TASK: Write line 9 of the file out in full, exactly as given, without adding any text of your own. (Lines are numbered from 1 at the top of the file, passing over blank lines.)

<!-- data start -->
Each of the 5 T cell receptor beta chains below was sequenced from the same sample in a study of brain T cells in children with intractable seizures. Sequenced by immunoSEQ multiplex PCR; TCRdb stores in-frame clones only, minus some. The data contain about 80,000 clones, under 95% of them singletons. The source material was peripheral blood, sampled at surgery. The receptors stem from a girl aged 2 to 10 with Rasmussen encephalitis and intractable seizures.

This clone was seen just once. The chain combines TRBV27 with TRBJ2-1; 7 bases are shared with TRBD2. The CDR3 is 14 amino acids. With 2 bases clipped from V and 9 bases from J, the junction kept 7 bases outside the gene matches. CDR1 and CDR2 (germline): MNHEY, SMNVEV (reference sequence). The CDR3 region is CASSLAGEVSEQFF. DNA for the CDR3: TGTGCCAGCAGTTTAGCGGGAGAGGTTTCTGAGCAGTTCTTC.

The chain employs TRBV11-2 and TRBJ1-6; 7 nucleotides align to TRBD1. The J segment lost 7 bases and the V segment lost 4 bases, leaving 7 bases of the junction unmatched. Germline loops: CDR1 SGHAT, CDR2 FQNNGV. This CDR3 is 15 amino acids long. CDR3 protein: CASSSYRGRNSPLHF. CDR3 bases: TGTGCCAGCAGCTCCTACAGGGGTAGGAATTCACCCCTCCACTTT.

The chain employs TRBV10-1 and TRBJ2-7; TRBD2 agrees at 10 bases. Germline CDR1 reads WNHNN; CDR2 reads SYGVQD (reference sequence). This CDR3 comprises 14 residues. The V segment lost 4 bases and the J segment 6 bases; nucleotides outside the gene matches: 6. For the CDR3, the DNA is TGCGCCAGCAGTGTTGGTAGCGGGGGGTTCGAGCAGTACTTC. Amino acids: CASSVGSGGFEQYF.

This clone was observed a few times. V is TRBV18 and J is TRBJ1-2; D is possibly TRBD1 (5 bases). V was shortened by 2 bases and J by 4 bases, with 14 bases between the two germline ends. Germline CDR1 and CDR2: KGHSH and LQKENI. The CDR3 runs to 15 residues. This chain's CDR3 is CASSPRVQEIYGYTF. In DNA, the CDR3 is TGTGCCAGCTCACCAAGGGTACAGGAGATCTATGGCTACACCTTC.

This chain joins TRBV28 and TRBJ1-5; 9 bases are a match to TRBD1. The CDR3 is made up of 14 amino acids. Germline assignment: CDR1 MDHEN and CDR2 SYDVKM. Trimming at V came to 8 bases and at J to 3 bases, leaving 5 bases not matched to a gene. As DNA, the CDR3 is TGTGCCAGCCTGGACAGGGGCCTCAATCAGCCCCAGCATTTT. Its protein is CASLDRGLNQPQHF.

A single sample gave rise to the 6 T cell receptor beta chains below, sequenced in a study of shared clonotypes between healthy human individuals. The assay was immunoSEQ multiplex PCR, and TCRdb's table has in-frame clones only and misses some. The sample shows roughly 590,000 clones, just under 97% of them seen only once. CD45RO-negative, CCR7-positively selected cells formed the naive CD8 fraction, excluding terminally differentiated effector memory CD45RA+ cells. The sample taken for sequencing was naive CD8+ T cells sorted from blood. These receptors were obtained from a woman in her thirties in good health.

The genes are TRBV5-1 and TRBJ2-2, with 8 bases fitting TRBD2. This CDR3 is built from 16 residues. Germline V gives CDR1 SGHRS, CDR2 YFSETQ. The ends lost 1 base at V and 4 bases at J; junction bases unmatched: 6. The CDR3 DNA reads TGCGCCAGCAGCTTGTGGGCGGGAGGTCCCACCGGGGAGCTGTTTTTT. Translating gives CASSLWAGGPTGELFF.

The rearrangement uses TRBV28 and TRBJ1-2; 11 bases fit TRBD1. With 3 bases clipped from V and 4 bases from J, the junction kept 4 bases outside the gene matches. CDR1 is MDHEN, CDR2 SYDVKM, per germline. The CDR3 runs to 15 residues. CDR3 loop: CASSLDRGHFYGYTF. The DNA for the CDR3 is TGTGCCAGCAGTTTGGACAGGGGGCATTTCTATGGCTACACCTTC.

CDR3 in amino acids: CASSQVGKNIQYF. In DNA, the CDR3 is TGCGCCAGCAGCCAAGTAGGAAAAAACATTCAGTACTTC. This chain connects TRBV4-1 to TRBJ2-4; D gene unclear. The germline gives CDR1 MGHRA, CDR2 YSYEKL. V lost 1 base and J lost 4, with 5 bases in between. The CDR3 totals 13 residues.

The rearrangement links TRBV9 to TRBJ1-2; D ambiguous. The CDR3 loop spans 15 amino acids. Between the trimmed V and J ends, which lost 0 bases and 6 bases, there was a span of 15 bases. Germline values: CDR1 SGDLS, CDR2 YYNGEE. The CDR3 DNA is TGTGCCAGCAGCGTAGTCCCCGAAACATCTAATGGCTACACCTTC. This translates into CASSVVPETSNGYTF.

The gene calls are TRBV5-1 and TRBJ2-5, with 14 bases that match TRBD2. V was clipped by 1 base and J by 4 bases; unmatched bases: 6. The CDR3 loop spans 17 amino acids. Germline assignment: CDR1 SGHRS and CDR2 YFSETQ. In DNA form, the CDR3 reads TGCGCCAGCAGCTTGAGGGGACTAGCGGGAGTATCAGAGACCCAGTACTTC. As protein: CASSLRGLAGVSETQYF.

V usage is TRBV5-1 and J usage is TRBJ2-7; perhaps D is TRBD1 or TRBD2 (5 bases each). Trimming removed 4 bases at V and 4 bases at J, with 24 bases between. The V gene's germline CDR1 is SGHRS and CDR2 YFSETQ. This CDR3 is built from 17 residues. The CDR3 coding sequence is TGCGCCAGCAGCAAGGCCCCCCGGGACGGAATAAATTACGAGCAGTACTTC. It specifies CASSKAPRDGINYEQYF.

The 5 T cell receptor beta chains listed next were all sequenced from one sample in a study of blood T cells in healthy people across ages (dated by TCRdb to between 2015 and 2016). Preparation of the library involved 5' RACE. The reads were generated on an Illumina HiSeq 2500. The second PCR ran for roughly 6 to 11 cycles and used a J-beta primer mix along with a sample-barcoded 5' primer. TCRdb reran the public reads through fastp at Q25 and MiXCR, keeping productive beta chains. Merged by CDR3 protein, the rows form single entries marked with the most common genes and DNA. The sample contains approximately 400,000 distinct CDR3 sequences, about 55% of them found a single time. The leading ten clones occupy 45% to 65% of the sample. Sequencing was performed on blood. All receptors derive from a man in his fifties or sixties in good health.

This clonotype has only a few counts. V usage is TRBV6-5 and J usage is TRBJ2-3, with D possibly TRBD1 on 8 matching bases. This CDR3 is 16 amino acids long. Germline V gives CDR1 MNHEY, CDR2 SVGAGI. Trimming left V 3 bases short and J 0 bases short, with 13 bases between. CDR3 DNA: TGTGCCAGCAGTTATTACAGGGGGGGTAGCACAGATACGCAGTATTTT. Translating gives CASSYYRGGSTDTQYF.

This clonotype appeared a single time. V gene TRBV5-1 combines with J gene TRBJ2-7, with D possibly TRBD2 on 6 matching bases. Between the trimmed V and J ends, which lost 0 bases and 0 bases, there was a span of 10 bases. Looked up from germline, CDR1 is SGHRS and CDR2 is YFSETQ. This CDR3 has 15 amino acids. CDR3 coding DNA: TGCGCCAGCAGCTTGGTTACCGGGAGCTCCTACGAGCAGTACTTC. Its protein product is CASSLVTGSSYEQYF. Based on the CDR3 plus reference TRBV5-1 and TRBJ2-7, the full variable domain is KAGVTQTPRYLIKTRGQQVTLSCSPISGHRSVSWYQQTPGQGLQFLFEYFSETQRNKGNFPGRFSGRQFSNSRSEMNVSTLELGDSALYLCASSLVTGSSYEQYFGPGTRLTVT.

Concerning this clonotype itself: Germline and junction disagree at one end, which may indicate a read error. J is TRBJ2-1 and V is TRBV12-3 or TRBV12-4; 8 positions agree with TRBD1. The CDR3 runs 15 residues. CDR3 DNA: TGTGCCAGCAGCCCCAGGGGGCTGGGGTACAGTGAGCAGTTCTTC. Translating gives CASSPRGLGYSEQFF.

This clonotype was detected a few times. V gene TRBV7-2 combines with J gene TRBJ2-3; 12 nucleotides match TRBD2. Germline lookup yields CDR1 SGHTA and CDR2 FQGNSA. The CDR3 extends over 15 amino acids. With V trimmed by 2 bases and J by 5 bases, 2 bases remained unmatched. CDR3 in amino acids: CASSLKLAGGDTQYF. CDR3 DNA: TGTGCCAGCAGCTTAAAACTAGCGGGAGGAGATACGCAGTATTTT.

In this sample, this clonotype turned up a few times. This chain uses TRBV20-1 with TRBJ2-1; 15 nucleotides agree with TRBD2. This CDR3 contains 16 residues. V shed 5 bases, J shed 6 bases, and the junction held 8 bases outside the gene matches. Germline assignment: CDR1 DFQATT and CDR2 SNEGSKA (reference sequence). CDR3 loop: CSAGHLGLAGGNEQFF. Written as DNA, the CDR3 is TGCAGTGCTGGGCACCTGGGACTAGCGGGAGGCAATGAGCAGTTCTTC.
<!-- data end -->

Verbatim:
The rearrangement uses TRBV28 and TRBJ1-2; 11 bases fit TRBD1. With 3 bases clipped from V and 4 bases from J, the junction kept 4 bases outside the gene matches. CDR1 is MDHEN, CDR2 SYDVKM, per germline. The CDR3 runs to 15 residues. CDR3 loop: CASSLDRGHFYGYTF. The DNA for the CDR3 is TGTGCCAGCAGTTTGGACAGGGGGCATTTCTATGGCTACACCTTC.